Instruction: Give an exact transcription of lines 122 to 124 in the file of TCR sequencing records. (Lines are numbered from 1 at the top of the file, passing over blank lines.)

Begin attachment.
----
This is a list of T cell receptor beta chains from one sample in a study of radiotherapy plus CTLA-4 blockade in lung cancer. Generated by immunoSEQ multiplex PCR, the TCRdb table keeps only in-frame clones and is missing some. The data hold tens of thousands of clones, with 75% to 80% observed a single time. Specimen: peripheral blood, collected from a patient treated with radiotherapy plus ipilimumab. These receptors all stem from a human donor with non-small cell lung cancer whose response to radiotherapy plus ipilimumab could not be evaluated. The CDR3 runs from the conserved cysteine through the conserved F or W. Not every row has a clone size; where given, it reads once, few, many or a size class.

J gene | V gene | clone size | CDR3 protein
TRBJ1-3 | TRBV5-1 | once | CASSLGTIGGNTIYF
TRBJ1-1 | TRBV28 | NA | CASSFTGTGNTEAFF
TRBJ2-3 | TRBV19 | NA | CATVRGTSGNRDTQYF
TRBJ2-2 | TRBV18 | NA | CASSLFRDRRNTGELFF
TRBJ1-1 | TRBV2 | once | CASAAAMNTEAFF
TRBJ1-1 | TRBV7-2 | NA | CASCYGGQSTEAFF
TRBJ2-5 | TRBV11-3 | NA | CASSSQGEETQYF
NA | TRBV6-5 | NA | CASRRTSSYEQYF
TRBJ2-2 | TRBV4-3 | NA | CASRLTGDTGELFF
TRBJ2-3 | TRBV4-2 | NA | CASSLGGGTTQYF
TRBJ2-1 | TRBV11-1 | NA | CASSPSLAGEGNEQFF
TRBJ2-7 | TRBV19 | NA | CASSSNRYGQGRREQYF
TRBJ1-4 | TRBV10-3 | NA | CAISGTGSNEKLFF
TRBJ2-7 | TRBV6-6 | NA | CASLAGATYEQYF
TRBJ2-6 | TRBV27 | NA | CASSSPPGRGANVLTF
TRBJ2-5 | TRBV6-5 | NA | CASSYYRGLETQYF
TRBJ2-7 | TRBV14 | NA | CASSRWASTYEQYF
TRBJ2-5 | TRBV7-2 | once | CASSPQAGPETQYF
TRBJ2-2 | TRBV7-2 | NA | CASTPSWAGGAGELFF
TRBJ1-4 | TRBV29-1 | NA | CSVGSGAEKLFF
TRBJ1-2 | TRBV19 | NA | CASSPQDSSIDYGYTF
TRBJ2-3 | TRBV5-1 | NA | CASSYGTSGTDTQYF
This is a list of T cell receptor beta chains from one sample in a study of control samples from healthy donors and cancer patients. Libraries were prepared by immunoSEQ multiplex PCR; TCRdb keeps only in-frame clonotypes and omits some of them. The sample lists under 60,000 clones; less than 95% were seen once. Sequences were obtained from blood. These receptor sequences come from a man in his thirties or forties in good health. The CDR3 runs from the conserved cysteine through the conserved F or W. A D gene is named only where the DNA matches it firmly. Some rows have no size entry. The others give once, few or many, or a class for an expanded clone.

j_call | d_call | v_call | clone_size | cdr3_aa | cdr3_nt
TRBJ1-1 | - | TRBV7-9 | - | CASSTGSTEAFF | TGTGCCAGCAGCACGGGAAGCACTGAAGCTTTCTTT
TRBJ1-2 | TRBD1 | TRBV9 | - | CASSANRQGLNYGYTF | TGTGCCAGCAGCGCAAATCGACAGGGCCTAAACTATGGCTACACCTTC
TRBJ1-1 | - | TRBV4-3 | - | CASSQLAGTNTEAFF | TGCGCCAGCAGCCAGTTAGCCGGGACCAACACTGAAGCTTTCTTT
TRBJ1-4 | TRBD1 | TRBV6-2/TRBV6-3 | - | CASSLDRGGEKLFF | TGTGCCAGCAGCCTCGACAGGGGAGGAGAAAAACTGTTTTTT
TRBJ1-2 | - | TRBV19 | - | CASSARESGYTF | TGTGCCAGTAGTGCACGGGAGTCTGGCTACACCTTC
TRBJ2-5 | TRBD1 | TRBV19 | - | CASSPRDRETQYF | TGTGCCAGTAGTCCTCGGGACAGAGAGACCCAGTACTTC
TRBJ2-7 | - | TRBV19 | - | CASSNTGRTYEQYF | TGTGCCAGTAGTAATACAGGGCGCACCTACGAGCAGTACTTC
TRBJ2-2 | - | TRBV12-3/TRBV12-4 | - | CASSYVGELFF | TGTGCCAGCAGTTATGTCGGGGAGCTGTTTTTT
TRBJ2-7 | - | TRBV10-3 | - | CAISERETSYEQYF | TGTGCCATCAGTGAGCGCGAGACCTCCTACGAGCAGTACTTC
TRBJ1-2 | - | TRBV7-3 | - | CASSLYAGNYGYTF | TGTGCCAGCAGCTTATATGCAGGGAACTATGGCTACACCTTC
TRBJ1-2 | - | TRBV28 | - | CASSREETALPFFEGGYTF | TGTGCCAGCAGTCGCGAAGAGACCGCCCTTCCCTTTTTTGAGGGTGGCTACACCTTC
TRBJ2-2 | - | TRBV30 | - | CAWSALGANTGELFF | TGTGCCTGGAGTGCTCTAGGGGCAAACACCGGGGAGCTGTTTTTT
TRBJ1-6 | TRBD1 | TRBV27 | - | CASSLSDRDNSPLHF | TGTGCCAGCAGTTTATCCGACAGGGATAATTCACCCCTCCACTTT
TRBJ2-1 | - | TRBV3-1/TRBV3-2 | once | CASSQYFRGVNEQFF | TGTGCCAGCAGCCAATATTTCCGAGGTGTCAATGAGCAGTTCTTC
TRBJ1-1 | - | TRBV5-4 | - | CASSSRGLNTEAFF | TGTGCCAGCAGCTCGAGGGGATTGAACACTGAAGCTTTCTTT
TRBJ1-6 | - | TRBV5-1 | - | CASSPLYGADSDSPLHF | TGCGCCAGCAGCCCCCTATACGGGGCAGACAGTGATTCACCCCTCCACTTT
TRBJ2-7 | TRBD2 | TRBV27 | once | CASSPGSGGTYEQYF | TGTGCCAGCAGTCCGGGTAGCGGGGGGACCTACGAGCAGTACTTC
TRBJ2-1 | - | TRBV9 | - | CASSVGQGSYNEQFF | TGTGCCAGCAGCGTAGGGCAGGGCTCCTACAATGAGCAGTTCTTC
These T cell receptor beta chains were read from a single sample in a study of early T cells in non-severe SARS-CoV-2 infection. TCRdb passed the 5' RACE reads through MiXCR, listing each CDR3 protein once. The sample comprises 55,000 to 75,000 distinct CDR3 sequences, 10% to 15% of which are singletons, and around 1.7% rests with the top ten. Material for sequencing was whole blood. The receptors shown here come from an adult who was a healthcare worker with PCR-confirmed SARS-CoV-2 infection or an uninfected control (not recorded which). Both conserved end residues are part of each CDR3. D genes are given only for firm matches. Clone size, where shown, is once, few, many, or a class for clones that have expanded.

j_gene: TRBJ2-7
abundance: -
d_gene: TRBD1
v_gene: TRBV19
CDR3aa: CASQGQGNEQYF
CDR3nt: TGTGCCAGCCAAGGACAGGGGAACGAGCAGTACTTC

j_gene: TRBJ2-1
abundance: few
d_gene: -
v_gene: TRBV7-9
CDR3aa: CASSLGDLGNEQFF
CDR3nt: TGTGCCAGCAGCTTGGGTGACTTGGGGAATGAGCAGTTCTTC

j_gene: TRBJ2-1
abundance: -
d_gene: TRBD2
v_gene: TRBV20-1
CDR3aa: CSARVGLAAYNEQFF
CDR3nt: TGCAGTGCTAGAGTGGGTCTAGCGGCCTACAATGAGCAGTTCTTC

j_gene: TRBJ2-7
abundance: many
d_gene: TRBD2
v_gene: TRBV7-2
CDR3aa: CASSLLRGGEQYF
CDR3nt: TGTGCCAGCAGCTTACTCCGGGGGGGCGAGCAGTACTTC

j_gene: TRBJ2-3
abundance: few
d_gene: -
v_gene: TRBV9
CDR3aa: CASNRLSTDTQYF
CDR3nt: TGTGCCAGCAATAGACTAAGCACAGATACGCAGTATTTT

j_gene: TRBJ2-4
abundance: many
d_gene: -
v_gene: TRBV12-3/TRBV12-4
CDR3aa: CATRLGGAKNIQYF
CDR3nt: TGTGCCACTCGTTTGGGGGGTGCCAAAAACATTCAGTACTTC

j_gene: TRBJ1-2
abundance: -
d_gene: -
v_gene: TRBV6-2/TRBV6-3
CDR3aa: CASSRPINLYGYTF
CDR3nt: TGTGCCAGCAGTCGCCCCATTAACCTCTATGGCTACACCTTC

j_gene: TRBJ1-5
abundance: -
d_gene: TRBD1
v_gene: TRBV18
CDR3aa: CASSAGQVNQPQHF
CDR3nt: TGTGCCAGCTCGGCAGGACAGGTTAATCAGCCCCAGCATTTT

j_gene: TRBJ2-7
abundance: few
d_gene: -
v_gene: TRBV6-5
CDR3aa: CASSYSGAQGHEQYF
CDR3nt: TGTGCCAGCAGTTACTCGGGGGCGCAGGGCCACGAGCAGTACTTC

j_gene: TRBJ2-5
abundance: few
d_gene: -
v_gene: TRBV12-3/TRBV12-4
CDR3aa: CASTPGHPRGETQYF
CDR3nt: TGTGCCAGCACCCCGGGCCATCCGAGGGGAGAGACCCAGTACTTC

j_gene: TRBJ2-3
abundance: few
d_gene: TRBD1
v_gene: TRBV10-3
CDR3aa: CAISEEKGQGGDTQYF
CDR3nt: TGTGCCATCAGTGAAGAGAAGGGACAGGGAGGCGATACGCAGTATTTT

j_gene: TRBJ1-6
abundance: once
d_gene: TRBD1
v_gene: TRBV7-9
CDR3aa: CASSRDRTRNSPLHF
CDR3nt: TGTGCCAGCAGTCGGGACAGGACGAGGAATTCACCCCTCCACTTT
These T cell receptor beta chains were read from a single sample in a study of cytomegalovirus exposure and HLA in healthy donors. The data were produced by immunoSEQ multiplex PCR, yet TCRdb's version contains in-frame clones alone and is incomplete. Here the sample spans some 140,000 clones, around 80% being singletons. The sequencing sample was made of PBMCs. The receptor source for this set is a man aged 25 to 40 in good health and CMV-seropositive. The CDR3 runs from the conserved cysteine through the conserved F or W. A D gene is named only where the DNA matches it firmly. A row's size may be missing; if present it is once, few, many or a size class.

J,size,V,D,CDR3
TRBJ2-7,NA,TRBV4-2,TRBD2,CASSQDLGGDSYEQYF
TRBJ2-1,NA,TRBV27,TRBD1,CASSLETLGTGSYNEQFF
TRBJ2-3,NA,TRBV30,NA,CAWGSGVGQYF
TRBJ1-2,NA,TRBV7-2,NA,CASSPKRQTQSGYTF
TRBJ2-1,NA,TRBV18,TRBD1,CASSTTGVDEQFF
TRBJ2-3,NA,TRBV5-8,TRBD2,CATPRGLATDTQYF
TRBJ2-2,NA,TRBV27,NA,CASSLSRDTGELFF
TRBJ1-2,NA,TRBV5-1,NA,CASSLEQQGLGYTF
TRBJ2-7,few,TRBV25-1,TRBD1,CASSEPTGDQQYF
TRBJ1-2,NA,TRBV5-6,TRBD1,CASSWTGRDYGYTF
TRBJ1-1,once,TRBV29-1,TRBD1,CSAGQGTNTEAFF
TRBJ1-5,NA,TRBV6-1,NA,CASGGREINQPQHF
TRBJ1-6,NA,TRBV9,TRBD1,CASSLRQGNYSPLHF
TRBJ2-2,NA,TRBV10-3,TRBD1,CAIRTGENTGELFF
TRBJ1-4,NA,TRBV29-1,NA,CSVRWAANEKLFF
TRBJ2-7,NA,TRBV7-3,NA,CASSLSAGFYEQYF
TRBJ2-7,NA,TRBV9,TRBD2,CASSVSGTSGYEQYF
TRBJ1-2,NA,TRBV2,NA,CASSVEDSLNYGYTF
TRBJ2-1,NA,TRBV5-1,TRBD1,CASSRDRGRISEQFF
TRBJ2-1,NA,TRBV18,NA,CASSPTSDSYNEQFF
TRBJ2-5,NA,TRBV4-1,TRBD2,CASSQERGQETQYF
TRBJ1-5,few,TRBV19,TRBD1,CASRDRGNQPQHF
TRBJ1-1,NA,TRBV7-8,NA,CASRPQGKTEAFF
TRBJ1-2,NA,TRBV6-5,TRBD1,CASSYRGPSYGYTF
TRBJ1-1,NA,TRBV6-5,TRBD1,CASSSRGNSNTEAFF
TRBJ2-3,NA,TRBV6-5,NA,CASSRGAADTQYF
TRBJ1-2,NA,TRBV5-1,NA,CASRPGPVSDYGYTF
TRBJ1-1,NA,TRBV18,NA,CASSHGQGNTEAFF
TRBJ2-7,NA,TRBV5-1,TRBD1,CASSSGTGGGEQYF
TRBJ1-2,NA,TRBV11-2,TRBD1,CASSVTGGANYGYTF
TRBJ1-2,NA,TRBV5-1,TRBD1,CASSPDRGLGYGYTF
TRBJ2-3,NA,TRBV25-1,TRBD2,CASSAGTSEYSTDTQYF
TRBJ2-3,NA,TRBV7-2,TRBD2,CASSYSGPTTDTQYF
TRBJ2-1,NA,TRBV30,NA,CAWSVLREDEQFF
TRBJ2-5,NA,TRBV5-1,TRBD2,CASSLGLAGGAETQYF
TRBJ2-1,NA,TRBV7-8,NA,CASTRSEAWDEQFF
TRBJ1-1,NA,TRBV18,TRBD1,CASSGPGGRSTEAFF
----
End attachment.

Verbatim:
TRBJ2-3,NA,TRBV30,NA,CAWGSGVGQYF
TRBJ1-2,NA,TRBV7-2,NA,CASSPKRQTQSGYTF
TRBJ2-1,NA,TRBV18,TRBD1,CASSTTGVDEQFF